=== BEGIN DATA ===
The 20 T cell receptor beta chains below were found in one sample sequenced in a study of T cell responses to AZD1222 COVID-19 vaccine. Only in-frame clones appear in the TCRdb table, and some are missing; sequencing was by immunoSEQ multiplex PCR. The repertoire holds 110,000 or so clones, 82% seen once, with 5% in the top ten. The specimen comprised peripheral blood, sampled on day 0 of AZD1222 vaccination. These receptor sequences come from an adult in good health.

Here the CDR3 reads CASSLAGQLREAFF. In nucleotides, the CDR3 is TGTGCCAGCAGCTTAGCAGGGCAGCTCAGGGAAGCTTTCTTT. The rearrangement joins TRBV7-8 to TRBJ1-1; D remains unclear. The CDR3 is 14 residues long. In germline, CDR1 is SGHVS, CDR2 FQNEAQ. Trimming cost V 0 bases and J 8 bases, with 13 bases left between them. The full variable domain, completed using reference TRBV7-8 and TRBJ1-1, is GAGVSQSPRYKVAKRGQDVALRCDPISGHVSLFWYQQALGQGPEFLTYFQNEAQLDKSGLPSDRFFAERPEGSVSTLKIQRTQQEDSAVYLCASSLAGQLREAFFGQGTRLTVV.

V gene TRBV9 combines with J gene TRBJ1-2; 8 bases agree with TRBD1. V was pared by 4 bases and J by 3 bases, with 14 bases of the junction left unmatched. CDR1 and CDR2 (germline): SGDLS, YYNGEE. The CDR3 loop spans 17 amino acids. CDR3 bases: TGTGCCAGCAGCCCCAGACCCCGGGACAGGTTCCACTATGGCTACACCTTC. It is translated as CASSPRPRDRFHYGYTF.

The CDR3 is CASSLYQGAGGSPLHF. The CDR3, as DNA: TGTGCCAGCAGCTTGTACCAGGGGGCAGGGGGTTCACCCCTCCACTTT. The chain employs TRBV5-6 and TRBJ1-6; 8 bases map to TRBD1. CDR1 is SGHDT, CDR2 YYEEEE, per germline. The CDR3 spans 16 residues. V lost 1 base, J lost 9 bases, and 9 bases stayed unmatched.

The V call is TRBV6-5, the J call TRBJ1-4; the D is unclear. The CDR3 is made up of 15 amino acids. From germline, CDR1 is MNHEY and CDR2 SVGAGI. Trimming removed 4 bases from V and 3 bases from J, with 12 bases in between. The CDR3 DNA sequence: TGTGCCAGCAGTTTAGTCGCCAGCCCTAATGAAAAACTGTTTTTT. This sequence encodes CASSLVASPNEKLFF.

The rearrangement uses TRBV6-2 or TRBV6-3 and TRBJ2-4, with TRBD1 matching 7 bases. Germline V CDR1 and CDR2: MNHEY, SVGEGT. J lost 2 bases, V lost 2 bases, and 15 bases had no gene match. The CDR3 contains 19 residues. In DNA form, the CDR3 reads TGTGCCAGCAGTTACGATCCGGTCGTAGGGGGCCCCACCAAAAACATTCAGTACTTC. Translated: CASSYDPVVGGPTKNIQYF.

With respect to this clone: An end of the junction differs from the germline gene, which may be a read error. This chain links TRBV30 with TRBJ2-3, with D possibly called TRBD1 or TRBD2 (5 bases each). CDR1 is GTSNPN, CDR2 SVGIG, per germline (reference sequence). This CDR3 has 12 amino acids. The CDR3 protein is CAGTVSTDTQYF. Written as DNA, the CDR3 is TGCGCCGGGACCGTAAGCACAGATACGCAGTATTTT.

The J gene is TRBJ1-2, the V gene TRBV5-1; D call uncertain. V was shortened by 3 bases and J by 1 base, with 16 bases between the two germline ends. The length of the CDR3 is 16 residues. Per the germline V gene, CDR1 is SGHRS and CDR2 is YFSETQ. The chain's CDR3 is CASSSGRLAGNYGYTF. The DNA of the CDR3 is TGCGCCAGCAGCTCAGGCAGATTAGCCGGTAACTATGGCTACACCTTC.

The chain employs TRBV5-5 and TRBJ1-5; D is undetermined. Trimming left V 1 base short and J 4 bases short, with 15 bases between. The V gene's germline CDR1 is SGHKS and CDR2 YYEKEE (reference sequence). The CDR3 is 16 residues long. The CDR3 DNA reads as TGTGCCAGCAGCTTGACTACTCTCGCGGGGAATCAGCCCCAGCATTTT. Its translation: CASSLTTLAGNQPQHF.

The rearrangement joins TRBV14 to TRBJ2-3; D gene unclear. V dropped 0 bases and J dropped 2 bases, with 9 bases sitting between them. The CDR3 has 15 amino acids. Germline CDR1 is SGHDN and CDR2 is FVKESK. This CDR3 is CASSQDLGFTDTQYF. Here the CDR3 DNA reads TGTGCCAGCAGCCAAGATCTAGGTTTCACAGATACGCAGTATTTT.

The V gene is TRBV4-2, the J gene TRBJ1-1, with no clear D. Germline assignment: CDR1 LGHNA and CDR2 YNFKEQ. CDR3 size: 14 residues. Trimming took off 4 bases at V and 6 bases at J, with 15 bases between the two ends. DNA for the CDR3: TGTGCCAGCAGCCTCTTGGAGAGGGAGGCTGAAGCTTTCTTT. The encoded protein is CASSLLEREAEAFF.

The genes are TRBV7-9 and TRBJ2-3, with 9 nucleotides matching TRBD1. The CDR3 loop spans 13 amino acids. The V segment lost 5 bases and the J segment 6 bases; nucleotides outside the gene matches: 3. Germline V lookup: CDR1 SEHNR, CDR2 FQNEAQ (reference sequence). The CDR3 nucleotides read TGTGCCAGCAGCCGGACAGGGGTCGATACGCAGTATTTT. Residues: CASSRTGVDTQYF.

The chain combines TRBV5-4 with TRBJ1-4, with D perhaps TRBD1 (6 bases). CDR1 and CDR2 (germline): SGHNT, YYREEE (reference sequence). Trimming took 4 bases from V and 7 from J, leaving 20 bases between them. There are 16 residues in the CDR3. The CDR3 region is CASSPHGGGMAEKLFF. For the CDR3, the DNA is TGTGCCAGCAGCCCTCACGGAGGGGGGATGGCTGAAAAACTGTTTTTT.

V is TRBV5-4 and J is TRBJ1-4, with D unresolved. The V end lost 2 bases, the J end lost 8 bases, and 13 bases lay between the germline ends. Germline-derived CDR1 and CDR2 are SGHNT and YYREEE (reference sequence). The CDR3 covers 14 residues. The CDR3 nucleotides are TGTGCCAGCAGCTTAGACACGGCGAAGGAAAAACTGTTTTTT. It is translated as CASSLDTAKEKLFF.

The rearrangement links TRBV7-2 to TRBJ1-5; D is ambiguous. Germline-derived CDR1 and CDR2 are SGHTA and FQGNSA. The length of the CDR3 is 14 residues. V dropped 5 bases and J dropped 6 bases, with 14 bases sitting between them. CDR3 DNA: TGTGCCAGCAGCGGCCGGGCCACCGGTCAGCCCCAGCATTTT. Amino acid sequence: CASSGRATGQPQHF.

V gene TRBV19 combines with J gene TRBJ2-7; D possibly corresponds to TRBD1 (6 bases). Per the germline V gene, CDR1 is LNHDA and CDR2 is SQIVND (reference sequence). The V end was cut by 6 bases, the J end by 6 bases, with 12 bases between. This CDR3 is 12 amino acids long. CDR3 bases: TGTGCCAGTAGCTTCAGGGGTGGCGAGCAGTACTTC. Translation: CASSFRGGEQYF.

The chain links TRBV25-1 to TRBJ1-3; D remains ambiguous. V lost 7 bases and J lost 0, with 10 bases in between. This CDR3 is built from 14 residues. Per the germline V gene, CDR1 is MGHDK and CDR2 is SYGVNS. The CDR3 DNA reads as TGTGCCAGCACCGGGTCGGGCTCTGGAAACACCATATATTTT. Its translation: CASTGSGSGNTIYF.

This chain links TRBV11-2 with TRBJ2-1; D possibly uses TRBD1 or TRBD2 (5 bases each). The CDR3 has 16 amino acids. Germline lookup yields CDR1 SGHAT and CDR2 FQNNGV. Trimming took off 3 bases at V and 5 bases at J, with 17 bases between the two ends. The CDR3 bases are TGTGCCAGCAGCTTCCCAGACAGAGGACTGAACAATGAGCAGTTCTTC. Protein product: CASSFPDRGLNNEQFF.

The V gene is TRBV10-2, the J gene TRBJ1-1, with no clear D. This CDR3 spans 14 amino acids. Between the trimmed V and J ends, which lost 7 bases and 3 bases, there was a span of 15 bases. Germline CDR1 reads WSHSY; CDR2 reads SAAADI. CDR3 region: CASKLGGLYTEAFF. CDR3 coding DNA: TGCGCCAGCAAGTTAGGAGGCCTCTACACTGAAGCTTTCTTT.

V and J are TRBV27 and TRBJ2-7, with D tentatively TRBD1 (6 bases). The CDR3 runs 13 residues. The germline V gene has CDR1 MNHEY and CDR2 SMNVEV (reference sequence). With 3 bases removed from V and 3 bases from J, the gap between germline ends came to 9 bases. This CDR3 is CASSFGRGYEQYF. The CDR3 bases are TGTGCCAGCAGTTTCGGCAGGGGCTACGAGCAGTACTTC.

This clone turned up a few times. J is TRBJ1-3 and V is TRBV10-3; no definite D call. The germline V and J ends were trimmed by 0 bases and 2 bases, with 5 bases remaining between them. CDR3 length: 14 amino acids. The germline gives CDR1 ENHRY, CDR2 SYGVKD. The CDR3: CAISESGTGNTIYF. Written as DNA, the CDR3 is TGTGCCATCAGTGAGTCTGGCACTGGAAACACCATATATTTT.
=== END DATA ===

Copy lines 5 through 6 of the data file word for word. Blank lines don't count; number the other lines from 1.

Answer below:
The V call is TRBV6-5, the J call TRBJ1-4; the D is unclear. The CDR3 is made up of 15 amino acids. From germline, CDR1 is MNHEY and CDR2 SVGAGI. Trimming removed 4 bases from V and 3 bases from J, with 12 bases in between. The CDR3 DNA sequence: TGTGCCAGCAGTTTAGTCGCCAGCCCTAATGAAAAACTGTTTTTT. This sequence encodes CASSLVASPNEKLFF.

The rearrangement uses TRBV6-2 or TRBV6-3 and TRBJ2-4, with TRBD1 matching 7 bases. Germline V CDR1 and CDR2: MNHEY, SVGEGT. J lost 2 bases, V lost 2 bases, and 15 bases had no gene match. The CDR3 contains 19 residues. In DNA form, the CDR3 reads TGTGCCAGCAGTTACGATCCGGTCGTAGGGGGCCCCACCAAAAACATTCAGTACTTC. Translated: CASSYDPVVGGPTKNIQYF.